Brent crude rebounded from a one-month low as the International Energy Agency boosted its demand forecast and as tensions grew in Ukraine. West Texas Intermediate climbed for a second day.
Brent rose for the first time in three days. The IEA increased its forecast for 2014 global consumption by 95,000 barrels a day, citing economic growth. The U.S. and the European Union are threatening sanctions against Russia if it doesn’t back down from annexing Crimea, which is holding a referendum this weekend on whether to join Russia.
“The IEA report certainly helps the market,” said Michael Lynch, president of Strategic Energy & Economic Research in Winchester, Massachusetts. “It makes people more comfortable about demand. People are worried about the situation in Crimea.”
Brent for April settlement, which expires today, rose $1.18, or 1.1 percent, to end at $108.57 a barrel on the London-based ICE Futures Europe exchange. The more active May contract was up $1.29 at $108.21. Volume was 1.1 percent below the 100-day average. Brent was down 0.4 percent this week.
WTI for April delivery gained 69 cents, or 0.7 percent, to $98.89 a barrel on the New York Mercantile Exchange. The volume of all futures traded was 3.1 percent above the 100-day average. Prices are down 3.6 percent this week.
The European benchmark’s premium over WTI was $9.68. The spread closed at $9.19 yesterday, narrowing for the first time in four days.
World oil consumption will climb by 1.4 million barrels a day, or 1.5 percent, this year to a record 92.7 million, the IEA, a Paris-based adviser to oil-consuming nations, said in its monthly market report.
The increase will require more crude from the Organization of Petroleum Exporting Countries than previously expected, according to the IEA. OPEC will need to provide 29.7 million barrels of crude a day in 2014, or about 100,000 a day more than anticipated a month ago.
“The IEA is predicting higher demand and a stronger global economy and that’s supportive for the market,” said Gene McGillian, an analyst and broker at Tradition Energy in Stamford, Connecticut. “With the referendum in Crimea, nobody wants to be on the short side going home this weekend.”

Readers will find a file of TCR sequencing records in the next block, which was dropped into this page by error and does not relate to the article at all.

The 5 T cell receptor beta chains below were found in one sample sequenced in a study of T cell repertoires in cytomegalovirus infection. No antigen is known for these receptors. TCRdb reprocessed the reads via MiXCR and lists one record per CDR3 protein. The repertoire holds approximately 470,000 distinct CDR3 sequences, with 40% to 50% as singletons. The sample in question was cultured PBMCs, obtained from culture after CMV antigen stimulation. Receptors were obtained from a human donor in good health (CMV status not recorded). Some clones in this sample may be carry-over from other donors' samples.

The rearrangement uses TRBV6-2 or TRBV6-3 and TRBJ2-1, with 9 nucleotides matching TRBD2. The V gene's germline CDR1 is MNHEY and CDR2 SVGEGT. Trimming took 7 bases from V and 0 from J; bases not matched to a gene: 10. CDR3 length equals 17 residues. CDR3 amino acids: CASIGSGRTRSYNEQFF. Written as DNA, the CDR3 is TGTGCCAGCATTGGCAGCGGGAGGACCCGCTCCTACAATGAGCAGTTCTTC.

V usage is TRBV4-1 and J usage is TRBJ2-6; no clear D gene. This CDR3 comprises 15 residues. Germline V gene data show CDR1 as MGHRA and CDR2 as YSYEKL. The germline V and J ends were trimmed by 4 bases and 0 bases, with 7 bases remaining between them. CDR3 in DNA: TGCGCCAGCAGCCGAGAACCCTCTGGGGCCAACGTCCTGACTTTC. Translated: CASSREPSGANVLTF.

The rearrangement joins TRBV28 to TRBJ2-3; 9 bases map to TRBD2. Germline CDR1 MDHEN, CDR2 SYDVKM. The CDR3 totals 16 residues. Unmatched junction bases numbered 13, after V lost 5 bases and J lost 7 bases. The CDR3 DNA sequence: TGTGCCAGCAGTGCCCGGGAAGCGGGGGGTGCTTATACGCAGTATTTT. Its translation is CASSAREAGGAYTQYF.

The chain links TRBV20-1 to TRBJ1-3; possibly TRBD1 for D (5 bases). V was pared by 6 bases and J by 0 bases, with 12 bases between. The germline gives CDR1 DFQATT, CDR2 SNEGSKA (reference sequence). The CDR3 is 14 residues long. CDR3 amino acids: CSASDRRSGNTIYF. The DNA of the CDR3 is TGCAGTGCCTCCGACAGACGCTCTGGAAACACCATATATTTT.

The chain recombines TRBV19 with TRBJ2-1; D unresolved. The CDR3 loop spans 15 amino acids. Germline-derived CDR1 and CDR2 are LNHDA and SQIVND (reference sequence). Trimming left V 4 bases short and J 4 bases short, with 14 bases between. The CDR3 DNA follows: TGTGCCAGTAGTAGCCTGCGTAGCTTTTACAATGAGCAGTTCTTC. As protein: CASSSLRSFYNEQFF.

Russia said Ukraine’s government has lost control of the country. Ukraine’s Kiev-based cabinet said Russia has taken over Crimea and is massing troops on its eastern border. U.S. Secretary of State John Kerry pressed his Russian counterpart to halt a takeover of Crimea.
“Another tense situation with Russia and Ukraine and it’s better to be safe than sorry,” said Carl Larry, president of Oil Outlooks & Opinions LLC in Houston. “There is room to the upside. Crude at $100 is not overvalued.”
Oil also rose as the euro strengthened against the dollar. A weaker dollar increases oil’s investment appeal.
Implied volatility for at-the-money WTI options expiring in May was 19.8 percent, up from 19 percent yesterday, data compiled by Bloomberg showed.
Electronic trading volume on the Nymex was 459,261 contracts at 2:53 p.m. It totaled 686,106 contracts yesterday, 34 percent above the three-month average. Open interest was 1.68 million contracts.
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